The ouster of Mark Hurd from HP now has their PR firm is now under examination. The New York Times writes that HP was told by the firm that if it did not reveal the circumstances around Hurd’s resignation the company would “would endure months of humiliation”.
According to a person briefed on the presentation, the representative from the APCO public relations firm even wrote a mock sensational newspaper article to demonstrate what would happen if news leaked. The specialist said the company would be better served by full disclosure, even though an investigation had produced no evidence of sexual misconduct.
The article then goes on to examine that decision with a number of pundits weighing. But I wonder why none off them were from a PR firm? Without the input of other crisis communications experts, the story seems to me to lean towards questioning the firm’s counsel and abilities noting, “But even after following the specialist’s advice, the company has not escaped criticism” and “The 500-person company does not have a particularly strong reputation for crisis management or technology expertise, although it has worked for other technology giants like Microsoft and the chip maker Intel.”
But other outlets have pointed out what may have been key to the agency’s decision. Patrick Thibodeau of Computerworld in a story on the Business Week portal said it well:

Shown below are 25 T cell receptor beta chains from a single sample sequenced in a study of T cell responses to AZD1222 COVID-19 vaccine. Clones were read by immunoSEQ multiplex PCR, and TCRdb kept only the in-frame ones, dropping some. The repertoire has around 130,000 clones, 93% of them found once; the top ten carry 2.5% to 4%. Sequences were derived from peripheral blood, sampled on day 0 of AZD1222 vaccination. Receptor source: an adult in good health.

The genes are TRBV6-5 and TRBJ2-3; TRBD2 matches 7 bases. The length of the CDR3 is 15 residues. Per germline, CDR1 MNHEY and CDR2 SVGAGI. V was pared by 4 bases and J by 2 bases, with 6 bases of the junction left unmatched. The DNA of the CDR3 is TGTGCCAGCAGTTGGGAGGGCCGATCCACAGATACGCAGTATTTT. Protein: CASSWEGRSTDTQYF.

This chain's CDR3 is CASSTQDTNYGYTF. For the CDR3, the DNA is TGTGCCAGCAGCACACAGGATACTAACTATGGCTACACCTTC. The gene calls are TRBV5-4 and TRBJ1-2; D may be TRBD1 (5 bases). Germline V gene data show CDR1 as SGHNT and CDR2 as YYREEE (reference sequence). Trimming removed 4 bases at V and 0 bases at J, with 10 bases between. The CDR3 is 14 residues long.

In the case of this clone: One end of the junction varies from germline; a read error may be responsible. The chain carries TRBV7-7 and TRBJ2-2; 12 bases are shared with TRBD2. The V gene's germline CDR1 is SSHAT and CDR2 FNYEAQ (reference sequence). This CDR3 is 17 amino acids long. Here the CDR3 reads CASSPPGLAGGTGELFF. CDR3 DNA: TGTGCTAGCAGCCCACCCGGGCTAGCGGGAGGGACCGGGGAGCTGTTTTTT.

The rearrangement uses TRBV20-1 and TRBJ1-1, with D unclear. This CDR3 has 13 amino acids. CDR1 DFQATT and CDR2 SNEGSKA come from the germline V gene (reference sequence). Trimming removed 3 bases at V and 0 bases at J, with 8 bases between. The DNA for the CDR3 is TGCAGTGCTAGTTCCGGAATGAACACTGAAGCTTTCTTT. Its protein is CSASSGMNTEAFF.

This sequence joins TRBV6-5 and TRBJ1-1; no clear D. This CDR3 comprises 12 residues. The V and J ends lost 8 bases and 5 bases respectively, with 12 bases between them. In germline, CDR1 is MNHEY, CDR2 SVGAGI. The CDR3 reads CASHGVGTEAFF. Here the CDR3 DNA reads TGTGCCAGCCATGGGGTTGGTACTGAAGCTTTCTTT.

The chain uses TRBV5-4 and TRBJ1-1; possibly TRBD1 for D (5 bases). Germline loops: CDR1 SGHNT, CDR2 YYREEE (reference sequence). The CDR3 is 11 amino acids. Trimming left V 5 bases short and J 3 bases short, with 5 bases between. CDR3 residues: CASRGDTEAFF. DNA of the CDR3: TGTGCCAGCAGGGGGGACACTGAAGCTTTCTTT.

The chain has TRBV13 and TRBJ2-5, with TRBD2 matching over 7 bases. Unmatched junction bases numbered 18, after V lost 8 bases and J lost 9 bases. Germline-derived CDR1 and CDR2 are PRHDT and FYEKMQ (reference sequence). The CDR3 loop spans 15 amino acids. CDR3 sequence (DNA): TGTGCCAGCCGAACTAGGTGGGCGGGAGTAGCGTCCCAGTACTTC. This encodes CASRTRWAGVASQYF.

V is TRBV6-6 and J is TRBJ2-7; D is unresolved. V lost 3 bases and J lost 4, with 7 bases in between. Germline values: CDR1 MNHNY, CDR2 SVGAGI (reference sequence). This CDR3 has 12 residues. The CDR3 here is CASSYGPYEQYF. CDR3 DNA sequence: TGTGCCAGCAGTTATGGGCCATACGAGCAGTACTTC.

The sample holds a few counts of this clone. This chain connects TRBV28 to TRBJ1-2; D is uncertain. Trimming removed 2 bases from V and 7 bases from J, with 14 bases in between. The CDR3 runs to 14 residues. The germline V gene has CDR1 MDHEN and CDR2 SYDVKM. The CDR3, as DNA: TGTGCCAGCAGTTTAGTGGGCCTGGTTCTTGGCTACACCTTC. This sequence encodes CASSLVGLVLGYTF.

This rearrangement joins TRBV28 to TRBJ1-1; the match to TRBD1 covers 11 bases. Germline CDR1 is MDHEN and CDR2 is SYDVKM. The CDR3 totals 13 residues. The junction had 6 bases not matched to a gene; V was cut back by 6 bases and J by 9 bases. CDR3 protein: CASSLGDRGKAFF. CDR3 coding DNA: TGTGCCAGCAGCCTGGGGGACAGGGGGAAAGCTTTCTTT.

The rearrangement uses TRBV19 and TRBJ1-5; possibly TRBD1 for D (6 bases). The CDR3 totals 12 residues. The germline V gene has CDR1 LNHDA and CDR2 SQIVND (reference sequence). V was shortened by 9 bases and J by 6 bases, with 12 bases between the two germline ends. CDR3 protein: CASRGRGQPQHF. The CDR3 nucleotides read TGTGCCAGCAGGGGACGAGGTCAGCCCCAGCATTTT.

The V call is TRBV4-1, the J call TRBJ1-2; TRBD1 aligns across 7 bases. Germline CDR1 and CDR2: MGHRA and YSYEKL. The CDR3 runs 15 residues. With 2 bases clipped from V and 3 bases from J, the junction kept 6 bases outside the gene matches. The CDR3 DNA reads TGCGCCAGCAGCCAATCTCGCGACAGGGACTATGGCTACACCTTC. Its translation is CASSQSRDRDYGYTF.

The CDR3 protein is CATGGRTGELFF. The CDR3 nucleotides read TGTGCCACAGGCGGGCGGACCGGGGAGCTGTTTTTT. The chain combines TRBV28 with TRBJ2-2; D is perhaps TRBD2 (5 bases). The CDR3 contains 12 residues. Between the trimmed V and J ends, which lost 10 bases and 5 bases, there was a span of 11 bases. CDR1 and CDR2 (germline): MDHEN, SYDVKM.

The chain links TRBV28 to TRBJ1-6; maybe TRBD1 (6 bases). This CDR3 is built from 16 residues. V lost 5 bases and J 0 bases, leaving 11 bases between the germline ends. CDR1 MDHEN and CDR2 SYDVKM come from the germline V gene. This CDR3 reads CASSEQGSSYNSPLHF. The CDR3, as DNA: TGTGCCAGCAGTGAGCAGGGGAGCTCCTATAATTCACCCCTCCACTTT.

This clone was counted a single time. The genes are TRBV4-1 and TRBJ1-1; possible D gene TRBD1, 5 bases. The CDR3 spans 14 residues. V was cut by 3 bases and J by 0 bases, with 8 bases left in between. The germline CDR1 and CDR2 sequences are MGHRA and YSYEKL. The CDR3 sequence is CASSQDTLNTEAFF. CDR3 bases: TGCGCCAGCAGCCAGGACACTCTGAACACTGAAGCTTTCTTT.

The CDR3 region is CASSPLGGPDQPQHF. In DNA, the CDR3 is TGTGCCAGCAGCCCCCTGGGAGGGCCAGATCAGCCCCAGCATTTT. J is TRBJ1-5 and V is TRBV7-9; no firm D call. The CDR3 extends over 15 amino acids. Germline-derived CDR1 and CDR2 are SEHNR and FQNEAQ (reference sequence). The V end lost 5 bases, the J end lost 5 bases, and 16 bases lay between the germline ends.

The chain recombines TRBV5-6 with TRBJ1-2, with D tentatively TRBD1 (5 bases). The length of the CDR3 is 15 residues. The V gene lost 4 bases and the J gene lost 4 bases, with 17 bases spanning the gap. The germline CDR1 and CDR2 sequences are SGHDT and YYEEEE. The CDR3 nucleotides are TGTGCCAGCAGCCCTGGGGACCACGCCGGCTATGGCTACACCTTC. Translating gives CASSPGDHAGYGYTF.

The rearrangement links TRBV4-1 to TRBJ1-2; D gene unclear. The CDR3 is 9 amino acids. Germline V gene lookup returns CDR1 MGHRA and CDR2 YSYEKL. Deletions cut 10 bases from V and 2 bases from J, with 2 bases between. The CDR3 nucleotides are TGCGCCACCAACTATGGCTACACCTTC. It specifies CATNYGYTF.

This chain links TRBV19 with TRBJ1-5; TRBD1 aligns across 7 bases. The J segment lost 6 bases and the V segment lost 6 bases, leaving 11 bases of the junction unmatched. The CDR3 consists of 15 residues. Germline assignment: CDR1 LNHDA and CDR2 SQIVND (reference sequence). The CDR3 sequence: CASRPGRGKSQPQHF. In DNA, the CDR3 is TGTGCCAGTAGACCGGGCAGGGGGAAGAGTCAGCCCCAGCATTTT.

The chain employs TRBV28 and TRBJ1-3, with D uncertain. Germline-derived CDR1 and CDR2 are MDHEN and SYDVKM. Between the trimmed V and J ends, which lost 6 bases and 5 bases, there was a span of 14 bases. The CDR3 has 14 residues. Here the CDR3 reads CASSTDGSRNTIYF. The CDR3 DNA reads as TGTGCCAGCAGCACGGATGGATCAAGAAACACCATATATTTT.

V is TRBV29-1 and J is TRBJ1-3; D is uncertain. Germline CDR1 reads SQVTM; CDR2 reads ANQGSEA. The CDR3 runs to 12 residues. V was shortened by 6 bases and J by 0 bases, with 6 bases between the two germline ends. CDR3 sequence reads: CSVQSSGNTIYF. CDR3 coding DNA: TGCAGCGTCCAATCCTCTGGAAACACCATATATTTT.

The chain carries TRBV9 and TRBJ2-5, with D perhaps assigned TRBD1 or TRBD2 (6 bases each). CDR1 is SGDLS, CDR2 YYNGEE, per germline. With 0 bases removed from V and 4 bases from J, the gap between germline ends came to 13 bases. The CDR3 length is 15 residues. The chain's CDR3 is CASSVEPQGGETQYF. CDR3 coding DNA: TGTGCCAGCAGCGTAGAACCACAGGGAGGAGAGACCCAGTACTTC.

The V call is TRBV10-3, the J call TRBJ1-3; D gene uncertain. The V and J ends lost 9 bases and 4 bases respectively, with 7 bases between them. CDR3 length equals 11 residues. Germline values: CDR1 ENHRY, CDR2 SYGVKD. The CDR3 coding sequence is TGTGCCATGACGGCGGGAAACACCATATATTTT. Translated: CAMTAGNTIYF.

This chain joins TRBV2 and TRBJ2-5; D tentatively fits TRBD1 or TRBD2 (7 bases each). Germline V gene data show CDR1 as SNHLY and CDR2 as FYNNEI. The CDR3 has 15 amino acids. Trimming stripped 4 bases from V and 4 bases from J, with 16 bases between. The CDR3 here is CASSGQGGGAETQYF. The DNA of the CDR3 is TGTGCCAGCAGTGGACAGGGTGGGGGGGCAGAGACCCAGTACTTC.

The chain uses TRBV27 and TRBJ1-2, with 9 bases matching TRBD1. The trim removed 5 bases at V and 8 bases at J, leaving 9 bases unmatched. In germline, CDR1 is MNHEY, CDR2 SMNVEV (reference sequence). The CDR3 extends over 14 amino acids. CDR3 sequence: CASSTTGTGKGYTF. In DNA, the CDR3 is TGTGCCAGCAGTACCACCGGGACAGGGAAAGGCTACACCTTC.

The potential P.R. disaster was too great
This is the era of WikiLeaks and TMZ, and the prospect of this story breaking on its own may have been too much for HP’s board to bear. Even if this issue with Hurd was fixable, HP wanted the problem over now.
Hurd’s story had a tabloid element. The woman, identified Sunday night, as Jodie Fisher, is a single mom with a college degree, business credentials and experience as an actress. Fisher “has been in various television shows and films, some of which were R-rated when she was in her 30s,” her attorney Gloria Allred, a high-profile Los Angeles litigator, said in a statement Sunday night.
I’ll note that as I am writing this the “inside story” of Hurd’s resignation is being trumpted as “coming up next” on the Today show.
I am not privy to all of the information that was available to the PR firm or HP at the time so it is hard to make a judgement on just what counsel I would have given, but I would have looked at these issues:
- Could the information come out later? HP investigated but did not find evidence of the sexual harrassment charges. But the investigation did find evidence of doctored expense reports that involved the woman who was the subject of the possible charges. I would find it very difficult to counsel that you can announce one without the other. You would be one good reporter away from having the other piece discovered and spun on their terms, not HP’s.
- Gloria Allred. The woman is like a walking buffet for the news media, both tabloid and mainstream. Despite her client admitting there was not a relationship with Hurd and apparently accepting funds from him, that is not the end of story as far as her attorney is concerned. Based on her previous M.O., Allred will milk this for herself and her client until the last tabloid story has been written. My counsel would have, like APCO’s, taken care to evaluate the presence of Allred.
- Jodie Fisher, the woman who Hurd futzed his expense reports for, has proven to like media attention. At least that’s my take on it given her participation in a reality TV show. I would have evaluated this as well.
Based on these facts alone I lean towards the counsel of the PR agency to put the entire story out now rather than having to deal with two rounds of media coverage. I’m interested to hear what other PR pros think.